another off topic point about raffles , he is the reason we drive on the left , the civilized side of the road ! ha ha
Given that the “old boy” Sir Thomas Stamford Raffles died in 1826…and well before the invention of cars, are you sure about that?
Seriously, the real reason that in Java, Sumatra, and Bali the English tradition of left hand driving came into play, is the result of the several English steam ship tourism companies that flourished here in the early 20th century.
Most notable of these was the Blue Bird company of the 1920’s, (later adopted by the well known taxi company) which included motorcar tours of Java, Bali and Sumatra.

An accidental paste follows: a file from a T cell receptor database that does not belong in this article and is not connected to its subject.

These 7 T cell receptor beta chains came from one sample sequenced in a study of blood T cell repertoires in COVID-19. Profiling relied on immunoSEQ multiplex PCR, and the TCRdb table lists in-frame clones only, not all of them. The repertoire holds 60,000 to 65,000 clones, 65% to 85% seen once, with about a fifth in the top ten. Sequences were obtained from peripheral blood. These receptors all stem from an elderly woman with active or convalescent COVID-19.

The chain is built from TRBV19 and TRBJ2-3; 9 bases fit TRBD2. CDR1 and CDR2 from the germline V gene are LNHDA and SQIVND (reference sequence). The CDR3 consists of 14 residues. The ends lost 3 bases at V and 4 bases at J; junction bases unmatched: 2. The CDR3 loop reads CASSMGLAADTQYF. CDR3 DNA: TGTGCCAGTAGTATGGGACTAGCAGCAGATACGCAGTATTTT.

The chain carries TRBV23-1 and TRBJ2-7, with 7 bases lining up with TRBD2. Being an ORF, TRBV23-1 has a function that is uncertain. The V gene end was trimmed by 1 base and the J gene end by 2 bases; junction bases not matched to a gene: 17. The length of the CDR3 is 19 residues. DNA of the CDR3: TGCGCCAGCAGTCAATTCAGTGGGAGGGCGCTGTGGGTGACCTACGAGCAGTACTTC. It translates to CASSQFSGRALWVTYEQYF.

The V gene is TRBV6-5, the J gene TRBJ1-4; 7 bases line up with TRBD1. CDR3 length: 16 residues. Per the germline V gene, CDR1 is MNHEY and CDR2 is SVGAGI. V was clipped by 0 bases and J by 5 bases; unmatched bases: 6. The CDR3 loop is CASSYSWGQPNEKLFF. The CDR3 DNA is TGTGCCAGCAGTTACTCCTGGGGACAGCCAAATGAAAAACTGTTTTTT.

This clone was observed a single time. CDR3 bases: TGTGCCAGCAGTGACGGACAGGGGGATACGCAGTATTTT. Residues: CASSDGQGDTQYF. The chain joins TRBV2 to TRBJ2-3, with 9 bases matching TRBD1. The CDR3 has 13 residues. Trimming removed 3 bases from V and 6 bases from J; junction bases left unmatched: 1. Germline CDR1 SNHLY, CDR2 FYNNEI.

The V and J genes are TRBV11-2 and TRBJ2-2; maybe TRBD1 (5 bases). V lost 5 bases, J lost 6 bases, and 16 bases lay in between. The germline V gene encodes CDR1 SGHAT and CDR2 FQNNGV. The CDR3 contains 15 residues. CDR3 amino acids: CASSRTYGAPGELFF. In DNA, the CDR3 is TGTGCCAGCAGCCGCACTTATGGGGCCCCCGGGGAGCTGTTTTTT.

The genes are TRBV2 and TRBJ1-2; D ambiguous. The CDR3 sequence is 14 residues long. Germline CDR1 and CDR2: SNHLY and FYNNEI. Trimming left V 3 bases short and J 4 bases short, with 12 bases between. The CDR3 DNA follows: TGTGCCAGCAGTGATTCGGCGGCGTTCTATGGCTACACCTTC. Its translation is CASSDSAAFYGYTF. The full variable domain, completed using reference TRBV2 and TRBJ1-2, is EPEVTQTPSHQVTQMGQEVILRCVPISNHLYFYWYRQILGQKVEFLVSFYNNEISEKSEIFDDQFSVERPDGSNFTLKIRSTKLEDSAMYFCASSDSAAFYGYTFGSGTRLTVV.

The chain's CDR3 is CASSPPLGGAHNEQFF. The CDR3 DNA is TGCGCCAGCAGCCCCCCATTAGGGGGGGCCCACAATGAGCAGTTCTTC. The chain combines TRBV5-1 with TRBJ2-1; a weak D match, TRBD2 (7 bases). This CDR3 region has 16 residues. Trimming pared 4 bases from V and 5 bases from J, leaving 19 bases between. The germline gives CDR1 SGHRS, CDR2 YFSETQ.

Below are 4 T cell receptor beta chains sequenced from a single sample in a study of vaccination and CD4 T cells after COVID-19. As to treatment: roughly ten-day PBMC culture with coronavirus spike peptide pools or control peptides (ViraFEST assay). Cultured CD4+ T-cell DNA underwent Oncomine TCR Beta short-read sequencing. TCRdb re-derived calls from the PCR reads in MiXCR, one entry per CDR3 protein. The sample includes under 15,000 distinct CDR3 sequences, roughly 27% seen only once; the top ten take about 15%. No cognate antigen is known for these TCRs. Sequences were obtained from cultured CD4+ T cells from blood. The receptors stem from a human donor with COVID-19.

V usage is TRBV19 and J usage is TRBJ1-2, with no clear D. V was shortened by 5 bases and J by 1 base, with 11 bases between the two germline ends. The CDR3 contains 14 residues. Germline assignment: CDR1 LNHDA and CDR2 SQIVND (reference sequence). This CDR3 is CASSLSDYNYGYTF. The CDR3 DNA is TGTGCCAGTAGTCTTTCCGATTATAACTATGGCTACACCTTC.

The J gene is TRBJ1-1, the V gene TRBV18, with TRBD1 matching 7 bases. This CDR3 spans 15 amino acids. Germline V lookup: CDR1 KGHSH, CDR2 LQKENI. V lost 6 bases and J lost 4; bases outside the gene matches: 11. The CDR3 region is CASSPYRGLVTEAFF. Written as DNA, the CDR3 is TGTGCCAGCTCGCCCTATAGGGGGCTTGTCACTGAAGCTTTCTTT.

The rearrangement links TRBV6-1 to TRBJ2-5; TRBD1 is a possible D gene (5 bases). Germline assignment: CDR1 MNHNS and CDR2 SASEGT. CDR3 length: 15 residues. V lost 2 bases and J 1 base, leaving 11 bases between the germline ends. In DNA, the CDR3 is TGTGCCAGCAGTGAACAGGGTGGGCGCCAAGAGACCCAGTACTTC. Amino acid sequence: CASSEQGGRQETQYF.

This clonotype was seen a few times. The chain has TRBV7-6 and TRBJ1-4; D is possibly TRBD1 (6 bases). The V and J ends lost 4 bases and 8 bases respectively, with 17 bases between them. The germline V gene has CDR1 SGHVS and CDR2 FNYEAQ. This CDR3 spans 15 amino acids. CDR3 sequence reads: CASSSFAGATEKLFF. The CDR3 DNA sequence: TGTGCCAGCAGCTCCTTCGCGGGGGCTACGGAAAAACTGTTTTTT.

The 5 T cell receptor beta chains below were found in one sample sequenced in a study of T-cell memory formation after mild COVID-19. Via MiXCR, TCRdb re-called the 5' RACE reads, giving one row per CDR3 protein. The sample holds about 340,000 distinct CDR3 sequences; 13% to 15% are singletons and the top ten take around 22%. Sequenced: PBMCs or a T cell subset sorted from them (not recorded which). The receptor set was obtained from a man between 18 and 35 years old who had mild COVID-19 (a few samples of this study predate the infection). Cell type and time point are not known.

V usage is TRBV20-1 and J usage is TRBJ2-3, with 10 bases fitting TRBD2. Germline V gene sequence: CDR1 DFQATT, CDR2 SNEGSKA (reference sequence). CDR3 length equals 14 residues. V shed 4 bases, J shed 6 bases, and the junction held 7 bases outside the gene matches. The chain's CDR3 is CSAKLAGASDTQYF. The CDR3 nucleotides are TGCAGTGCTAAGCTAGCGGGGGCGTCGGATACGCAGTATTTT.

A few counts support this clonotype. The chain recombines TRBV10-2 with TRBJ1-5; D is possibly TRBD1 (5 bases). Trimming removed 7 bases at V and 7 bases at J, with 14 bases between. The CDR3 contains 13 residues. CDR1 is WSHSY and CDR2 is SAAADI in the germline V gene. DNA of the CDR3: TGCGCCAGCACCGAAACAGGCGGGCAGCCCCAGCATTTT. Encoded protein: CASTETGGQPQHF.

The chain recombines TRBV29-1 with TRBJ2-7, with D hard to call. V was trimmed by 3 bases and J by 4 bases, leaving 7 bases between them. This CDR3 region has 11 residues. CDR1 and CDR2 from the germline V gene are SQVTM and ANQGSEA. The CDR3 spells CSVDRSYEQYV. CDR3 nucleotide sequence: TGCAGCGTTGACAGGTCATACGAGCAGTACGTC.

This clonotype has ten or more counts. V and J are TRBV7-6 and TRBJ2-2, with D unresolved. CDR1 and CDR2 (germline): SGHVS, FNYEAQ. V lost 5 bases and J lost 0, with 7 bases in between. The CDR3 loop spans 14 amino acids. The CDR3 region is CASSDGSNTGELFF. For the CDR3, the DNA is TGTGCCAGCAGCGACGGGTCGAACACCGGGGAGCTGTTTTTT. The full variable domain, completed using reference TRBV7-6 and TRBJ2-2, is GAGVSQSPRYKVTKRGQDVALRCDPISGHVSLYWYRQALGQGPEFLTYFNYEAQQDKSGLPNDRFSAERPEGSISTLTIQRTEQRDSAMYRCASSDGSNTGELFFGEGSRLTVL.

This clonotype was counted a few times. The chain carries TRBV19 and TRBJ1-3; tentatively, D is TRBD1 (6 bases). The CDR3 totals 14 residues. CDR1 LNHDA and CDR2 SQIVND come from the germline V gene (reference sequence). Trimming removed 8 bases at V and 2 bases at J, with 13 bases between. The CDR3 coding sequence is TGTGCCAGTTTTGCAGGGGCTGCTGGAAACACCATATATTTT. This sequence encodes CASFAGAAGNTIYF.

It is interesting to note that historically speaking, the Dutch did far less to promote tourism to the “Dutch East Indies” than the British tourism companies during the late 19th and early 20th century.
I’ve often wondered…why? Could have it been that the Dutch were more aware of what that emphasis on tourism could lead to?
Truth be told…the historical record that is…the English had precious little influence on the development of Indonesia, and this is especially true when compared to Dutch influence. Yes, they (the English) were the ones who accepted the Japanese surrender in 1945, and yes, they supported Indonesian independence. But, that was rather an easy position to take, since they in fact had very little at stake here.
It was immensely convenient for the British to take the side of Indonesia…the first Asian or SE Asian country to declare independence after the end of WWII. After all, what the British really wanted was to restore “Britannia” to Singapore, Hong Kong and other places throughout Asia and SE Asia.